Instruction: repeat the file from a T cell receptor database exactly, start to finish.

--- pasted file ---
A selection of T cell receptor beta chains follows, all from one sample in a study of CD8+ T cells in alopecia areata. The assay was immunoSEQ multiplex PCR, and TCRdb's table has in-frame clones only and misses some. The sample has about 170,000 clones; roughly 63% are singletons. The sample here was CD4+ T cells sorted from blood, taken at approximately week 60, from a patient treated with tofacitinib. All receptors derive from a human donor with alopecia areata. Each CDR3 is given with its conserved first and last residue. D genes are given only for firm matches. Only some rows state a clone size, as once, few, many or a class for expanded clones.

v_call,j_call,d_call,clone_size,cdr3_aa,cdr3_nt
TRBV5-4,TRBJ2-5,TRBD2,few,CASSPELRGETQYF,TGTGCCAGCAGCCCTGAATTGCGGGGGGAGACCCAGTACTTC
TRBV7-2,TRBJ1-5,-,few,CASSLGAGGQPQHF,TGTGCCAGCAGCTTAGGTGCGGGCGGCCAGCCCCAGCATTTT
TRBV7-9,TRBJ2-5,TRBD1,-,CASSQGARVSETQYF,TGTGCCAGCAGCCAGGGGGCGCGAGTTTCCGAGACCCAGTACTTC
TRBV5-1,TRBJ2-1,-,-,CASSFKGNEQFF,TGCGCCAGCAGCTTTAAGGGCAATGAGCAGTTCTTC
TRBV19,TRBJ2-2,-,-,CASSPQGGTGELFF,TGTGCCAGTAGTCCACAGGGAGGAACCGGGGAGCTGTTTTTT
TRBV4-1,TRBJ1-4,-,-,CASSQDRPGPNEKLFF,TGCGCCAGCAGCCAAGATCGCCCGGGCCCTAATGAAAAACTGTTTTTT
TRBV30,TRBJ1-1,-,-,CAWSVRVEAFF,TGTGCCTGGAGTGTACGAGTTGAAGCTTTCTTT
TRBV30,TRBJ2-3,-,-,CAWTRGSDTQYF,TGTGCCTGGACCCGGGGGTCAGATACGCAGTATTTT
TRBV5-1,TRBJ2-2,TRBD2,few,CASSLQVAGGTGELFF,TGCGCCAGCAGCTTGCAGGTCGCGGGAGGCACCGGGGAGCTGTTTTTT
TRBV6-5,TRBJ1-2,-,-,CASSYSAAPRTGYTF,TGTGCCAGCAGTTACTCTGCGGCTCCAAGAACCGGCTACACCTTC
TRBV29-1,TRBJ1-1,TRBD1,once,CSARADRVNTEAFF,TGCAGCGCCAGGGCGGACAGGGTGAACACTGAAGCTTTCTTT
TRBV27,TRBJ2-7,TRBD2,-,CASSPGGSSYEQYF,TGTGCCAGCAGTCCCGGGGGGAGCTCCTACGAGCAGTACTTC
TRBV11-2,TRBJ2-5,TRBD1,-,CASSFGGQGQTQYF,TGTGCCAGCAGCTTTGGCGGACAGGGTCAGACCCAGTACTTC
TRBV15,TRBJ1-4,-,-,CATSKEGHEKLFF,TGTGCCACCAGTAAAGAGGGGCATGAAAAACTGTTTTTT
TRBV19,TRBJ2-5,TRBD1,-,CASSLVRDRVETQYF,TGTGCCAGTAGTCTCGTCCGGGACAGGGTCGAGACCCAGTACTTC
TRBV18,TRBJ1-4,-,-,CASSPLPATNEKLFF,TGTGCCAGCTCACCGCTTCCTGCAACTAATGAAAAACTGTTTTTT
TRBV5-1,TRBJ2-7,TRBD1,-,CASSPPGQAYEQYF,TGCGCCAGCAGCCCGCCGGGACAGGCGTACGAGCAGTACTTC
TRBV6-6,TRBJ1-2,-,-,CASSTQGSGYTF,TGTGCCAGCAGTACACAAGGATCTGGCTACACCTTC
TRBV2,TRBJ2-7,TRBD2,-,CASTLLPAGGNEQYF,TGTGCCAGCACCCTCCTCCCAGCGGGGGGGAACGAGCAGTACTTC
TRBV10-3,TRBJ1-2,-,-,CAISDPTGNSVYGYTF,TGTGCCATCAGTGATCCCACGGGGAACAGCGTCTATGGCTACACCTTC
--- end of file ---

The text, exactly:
A selection of T cell receptor beta chains follows, all from one sample in a study of CD8+ T cells in alopecia areata. The assay was immunoSEQ multiplex PCR, and TCRdb's table has in-frame clones only and misses some. The sample has about 170,000 clones; roughly 63% are singletons. The sample here was CD4+ T cells sorted from blood, taken at approximately week 60, from a patient treated with tofacitinib. All receptors derive from a human donor with alopecia areata. Each CDR3 is given with its conserved first and last residue. D genes are given only for firm matches. Only some rows state a clone size, as once, few, many or a class for expanded clones.

v_call,j_call,d_call,clone_size,cdr3_aa,cdr3_nt
TRBV5-4,TRBJ2-5,TRBD2,few,CASSPELRGETQYF,TGTGCCAGCAGCCCTGAATTGCGGGGGGAGACCCAGTACTTC
TRBV7-2,TRBJ1-5,-,few,CASSLGAGGQPQHF,TGTGCCAGCAGCTTAGGTGCGGGCGGCCAGCCCCAGCATTTT
TRBV7-9,TRBJ2-5,TRBD1,-,CASSQGARVSETQYF,TGTGCCAGCAGCCAGGGGGCGCGAGTTTCCGAGACCCAGTACTTC
TRBV5-1,TRBJ2-1,-,-,CASSFKGNEQFF,TGCGCCAGCAGCTTTAAGGGCAATGAGCAGTTCTTC
TRBV19,TRBJ2-2,-,-,CASSPQGGTGELFF,TGTGCCAGTAGTCCACAGGGAGGAACCGGGGAGCTGTTTTTT
TRBV4-1,TRBJ1-4,-,-,CASSQDRPGPNEKLFF,TGCGCCAGCAGCCAAGATCGCCCGGGCCCTAATGAAAAACTGTTTTTT
TRBV30,TRBJ1-1,-,-,CAWSVRVEAFF,TGTGCCTGGAGTGTACGAGTTGAAGCTTTCTTT
TRBV30,TRBJ2-3,-,-,CAWTRGSDTQYF,TGTGCCTGGACCCGGGGGTCAGATACGCAGTATTTT
TRBV5-1,TRBJ2-2,TRBD2,few,CASSLQVAGGTGELFF,TGCGCCAGCAGCTTGCAGGTCGCGGGAGGCACCGGGGAGCTGTTTTTT
TRBV6-5,TRBJ1-2,-,-,CASSYSAAPRTGYTF,TGTGCCAGCAGTTACTCTGCGGCTCCAAGAACCGGCTACACCTTC
TRBV29-1,TRBJ1-1,TRBD1,once,CSARADRVNTEAFF,TGCAGCGCCAGGGCGGACAGGGTGAACACTGAAGCTTTCTTT
TRBV27,TRBJ2-7,TRBD2,-,CASSPGGSSYEQYF,TGTGCCAGCAGTCCCGGGGGGAGCTCCTACGAGCAGTACTTC
TRBV11-2,TRBJ2-5,TRBD1,-,CASSFGGQGQTQYF,TGTGCCAGCAGCTTTGGCGGACAGGGTCAGACCCAGTACTTC
TRBV15,TRBJ1-4,-,-,CATSKEGHEKLFF,TGTGCCACCAGTAAAGAGGGGCATGAAAAACTGTTTTTT
TRBV19,TRBJ2-5,TRBD1,-,CASSLVRDRVETQYF,TGTGCCAGTAGTCTCGTCCGGGACAGGGTCGAGACCCAGTACTTC
TRBV18,TRBJ1-4,-,-,CASSPLPATNEKLFF,TGTGCCAGCTCACCGCTTCCTGCAACTAATGAAAAACTGTTTTTT
TRBV5-1,TRBJ2-7,TRBD1,-,CASSPPGQAYEQYF,TGCGCCAGCAGCCCGCCGGGACAGGCGTACGAGCAGTACTTC
TRBV6-6,TRBJ1-2,-,-,CASSTQGSGYTF,TGTGCCAGCAGTACACAAGGATCTGGCTACACCTTC
TRBV2,TRBJ2-7,TRBD2,-,CASTLLPAGGNEQYF,TGTGCCAGCACCCTCCTCCCAGCGGGGGGGAACGAGCAGTACTTC
TRBV10-3,TRBJ1-2,-,-,CAISDPTGNSVYGYTF,TGTGCCATCAGTGATCCCACGGGGAACAGCGTCTATGGCTACACCTTC